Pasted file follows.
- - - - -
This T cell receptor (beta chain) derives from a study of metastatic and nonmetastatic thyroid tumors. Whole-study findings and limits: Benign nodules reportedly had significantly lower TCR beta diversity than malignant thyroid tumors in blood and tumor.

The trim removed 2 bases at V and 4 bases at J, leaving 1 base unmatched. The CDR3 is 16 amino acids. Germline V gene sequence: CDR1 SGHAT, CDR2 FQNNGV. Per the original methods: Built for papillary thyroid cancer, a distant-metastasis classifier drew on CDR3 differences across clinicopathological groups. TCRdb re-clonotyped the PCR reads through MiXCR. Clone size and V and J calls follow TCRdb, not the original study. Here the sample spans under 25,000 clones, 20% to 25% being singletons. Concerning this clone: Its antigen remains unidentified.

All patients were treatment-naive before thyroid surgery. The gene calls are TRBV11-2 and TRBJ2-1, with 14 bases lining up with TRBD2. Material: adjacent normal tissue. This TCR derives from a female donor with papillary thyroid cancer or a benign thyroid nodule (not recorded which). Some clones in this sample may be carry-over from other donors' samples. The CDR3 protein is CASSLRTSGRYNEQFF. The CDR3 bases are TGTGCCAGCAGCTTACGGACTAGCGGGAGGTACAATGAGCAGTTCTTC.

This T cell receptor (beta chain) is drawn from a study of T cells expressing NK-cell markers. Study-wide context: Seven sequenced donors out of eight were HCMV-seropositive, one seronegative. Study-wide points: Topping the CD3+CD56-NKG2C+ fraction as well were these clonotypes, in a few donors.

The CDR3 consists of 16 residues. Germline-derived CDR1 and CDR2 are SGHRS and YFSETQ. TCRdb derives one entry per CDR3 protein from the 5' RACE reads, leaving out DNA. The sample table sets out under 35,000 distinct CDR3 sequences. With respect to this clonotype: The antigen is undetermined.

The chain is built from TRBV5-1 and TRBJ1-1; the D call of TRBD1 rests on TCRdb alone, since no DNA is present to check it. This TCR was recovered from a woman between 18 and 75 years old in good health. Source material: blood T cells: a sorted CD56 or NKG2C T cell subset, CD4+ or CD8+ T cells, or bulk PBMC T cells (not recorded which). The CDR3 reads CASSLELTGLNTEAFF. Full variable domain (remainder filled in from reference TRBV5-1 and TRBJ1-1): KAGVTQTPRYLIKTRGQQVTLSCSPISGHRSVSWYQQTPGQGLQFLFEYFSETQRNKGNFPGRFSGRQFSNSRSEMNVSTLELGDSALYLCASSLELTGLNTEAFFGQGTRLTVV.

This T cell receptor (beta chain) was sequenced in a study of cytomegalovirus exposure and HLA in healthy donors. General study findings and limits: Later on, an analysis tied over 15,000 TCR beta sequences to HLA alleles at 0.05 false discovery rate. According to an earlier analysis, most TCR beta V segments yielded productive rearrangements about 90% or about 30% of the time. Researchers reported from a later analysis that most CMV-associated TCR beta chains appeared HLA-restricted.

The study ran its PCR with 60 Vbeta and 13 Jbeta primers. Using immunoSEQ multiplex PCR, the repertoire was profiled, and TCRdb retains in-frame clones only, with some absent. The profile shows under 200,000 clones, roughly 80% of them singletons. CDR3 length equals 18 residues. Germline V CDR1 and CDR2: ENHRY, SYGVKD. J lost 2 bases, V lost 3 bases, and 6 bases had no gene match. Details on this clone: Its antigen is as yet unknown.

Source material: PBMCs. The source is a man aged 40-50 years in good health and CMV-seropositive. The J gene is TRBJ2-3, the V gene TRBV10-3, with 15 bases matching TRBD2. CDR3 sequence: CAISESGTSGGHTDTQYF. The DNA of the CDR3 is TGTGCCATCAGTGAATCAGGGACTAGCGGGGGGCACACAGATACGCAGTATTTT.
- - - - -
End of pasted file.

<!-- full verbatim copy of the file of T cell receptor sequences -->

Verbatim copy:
This T cell receptor (beta chain) derives from a study of metastatic and nonmetastatic thyroid tumors. Whole-study findings and limits: Benign nodules reportedly had significantly lower TCR beta diversity than malignant thyroid tumors in blood and tumor.

The trim removed 2 bases at V and 4 bases at J, leaving 1 base unmatched. The CDR3 is 16 amino acids. Germline V gene sequence: CDR1 SGHAT, CDR2 FQNNGV. Per the original methods: Built for papillary thyroid cancer, a distant-metastasis classifier drew on CDR3 differences across clinicopathological groups. TCRdb re-clonotyped the PCR reads through MiXCR. Clone size and V and J calls follow TCRdb, not the original study. Here the sample spans under 25,000 clones, 20% to 25% being singletons. Concerning this clone: Its antigen remains unidentified.

All patients were treatment-naive before thyroid surgery. The gene calls are TRBV11-2 and TRBJ2-1, with 14 bases lining up with TRBD2. Material: adjacent normal tissue. This TCR derives from a female donor with papillary thyroid cancer or a benign thyroid nodule (not recorded which). Some clones in this sample may be carry-over from other donors' samples. The CDR3 protein is CASSLRTSGRYNEQFF. The CDR3 bases are TGTGCCAGCAGCTTACGGACTAGCGGGAGGTACAATGAGCAGTTCTTC.

This T cell receptor (beta chain) is drawn from a study of T cells expressing NK-cell markers. Study-wide context: Seven sequenced donors out of eight were HCMV-seropositive, one seronegative. Study-wide points: Topping the CD3+CD56-NKG2C+ fraction as well were these clonotypes, in a few donors.

The CDR3 consists of 16 residues. Germline-derived CDR1 and CDR2 are SGHRS and YFSETQ. TCRdb derives one entry per CDR3 protein from the 5' RACE reads, leaving out DNA. The sample table sets out under 35,000 distinct CDR3 sequences. With respect to this clonotype: The antigen is undetermined.

The chain is built from TRBV5-1 and TRBJ1-1; the D call of TRBD1 rests on TCRdb alone, since no DNA is present to check it. This TCR was recovered from a woman between 18 and 75 years old in good health. Source material: blood T cells: a sorted CD56 or NKG2C T cell subset, CD4+ or CD8+ T cells, or bulk PBMC T cells (not recorded which). The CDR3 reads CASSLELTGLNTEAFF. Full variable domain (remainder filled in from reference TRBV5-1 and TRBJ1-1): KAGVTQTPRYLIKTRGQQVTLSCSPISGHRSVSWYQQTPGQGLQFLFEYFSETQRNKGNFPGRFSGRQFSNSRSEMNVSTLELGDSALYLCASSLELTGLNTEAFFGQGTRLTVV.

This T cell receptor (beta chain) was sequenced in a study of cytomegalovirus exposure and HLA in healthy donors. General study findings and limits: Later on, an analysis tied over 15,000 TCR beta sequences to HLA alleles at 0.05 false discovery rate. According to an earlier analysis, most TCR beta V segments yielded productive rearrangements about 90% or about 30% of the time. Researchers reported from a later analysis that most CMV-associated TCR beta chains appeared HLA-restricted.

The study ran its PCR with 60 Vbeta and 13 Jbeta primers. Using immunoSEQ multiplex PCR, the repertoire was profiled, and TCRdb retains in-frame clones only, with some absent. The profile shows under 200,000 clones, roughly 80% of them singletons. CDR3 length equals 18 residues. Germline V CDR1 and CDR2: ENHRY, SYGVKD. J lost 2 bases, V lost 3 bases, and 6 bases had no gene match. Details on this clone: Its antigen is as yet unknown.

Source material: PBMCs. The source is a man aged 40-50 years in good health and CMV-seropositive. The J gene is TRBJ2-3, the V gene TRBV10-3, with 15 bases matching TRBD2. CDR3 sequence: CAISESGTSGGHTDTQYF. The DNA of the CDR3 is TGTGCCATCAGTGAATCAGGGACTAGCGGGGGGCACACAGATACGCAGTATTTT.